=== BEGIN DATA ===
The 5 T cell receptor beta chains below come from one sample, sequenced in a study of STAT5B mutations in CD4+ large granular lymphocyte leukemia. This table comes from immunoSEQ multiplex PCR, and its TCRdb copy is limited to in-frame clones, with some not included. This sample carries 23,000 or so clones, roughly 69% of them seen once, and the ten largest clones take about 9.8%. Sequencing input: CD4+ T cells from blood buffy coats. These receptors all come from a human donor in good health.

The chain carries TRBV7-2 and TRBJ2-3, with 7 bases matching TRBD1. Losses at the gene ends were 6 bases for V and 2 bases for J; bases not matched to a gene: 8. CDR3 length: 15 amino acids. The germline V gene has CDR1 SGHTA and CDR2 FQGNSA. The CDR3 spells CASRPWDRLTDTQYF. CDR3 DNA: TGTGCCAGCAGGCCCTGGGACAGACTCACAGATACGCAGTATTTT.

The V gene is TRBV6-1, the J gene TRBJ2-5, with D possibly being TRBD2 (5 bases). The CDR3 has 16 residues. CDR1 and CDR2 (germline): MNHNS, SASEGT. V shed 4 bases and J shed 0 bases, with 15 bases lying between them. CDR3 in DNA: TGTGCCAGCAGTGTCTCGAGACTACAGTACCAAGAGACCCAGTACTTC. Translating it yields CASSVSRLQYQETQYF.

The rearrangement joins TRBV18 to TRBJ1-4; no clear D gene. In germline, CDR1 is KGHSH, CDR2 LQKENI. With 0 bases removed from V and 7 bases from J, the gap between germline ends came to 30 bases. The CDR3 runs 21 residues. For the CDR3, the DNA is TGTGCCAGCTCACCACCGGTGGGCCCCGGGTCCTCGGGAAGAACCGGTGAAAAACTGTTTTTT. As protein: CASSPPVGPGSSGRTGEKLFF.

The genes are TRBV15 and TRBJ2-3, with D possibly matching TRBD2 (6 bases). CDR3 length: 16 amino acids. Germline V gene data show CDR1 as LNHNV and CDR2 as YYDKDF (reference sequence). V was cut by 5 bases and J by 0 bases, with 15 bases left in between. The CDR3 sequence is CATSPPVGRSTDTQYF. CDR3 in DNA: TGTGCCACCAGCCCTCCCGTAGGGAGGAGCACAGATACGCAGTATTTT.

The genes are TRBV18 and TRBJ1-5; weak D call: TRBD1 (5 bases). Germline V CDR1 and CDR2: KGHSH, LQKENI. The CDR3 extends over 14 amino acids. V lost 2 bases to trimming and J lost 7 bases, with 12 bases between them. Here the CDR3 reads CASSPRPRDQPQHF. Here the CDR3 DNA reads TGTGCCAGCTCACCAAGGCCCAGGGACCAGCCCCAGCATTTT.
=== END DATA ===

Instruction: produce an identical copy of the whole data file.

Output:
The 5 T cell receptor beta chains below come from one sample, sequenced in a study of STAT5B mutations in CD4+ large granular lymphocyte leukemia. This table comes from immunoSEQ multiplex PCR, and its TCRdb copy is limited to in-frame clones, with some not included. This sample carries 23,000 or so clones, roughly 69% of them seen once, and the ten largest clones take about 9.8%. Sequencing input: CD4+ T cells from blood buffy coats. These receptors all come from a human donor in good health.

The chain carries TRBV7-2 and TRBJ2-3, with 7 bases matching TRBD1. Losses at the gene ends were 6 bases for V and 2 bases for J; bases not matched to a gene: 8. CDR3 length: 15 amino acids. The germline V gene has CDR1 SGHTA and CDR2 FQGNSA. The CDR3 spells CASRPWDRLTDTQYF. CDR3 DNA: TGTGCCAGCAGGCCCTGGGACAGACTCACAGATACGCAGTATTTT.

The V gene is TRBV6-1, the J gene TRBJ2-5, with D possibly being TRBD2 (5 bases). The CDR3 has 16 residues. CDR1 and CDR2 (germline): MNHNS, SASEGT. V shed 4 bases and J shed 0 bases, with 15 bases lying between them. CDR3 in DNA: TGTGCCAGCAGTGTCTCGAGACTACAGTACCAAGAGACCCAGTACTTC. Translating it yields CASSVSRLQYQETQYF.

The rearrangement joins TRBV18 to TRBJ1-4; no clear D gene. In germline, CDR1 is KGHSH, CDR2 LQKENI. With 0 bases removed from V and 7 bases from J, the gap between germline ends came to 30 bases. The CDR3 runs 21 residues. For the CDR3, the DNA is TGTGCCAGCTCACCACCGGTGGGCCCCGGGTCCTCGGGAAGAACCGGTGAAAAACTGTTTTTT. As protein: CASSPPVGPGSSGRTGEKLFF.

The genes are TRBV15 and TRBJ2-3, with D possibly matching TRBD2 (6 bases). CDR3 length: 16 amino acids. Germline V gene data show CDR1 as LNHNV and CDR2 as YYDKDF (reference sequence). V was cut by 5 bases and J by 0 bases, with 15 bases left in between. The CDR3 sequence is CATSPPVGRSTDTQYF. CDR3 in DNA: TGTGCCACCAGCCCTCCCGTAGGGAGGAGCACAGATACGCAGTATTTT.

The genes are TRBV18 and TRBJ1-5; weak D call: TRBD1 (5 bases). Germline V CDR1 and CDR2: KGHSH, LQKENI. The CDR3 extends over 14 amino acids. V lost 2 bases to trimming and J lost 7 bases, with 12 bases between them. Here the CDR3 reads CASSPRPRDQPQHF. Here the CDR3 DNA reads TGTGCCAGCTCACCAAGGCCCAGGGACCAGCCCCAGCATTTT.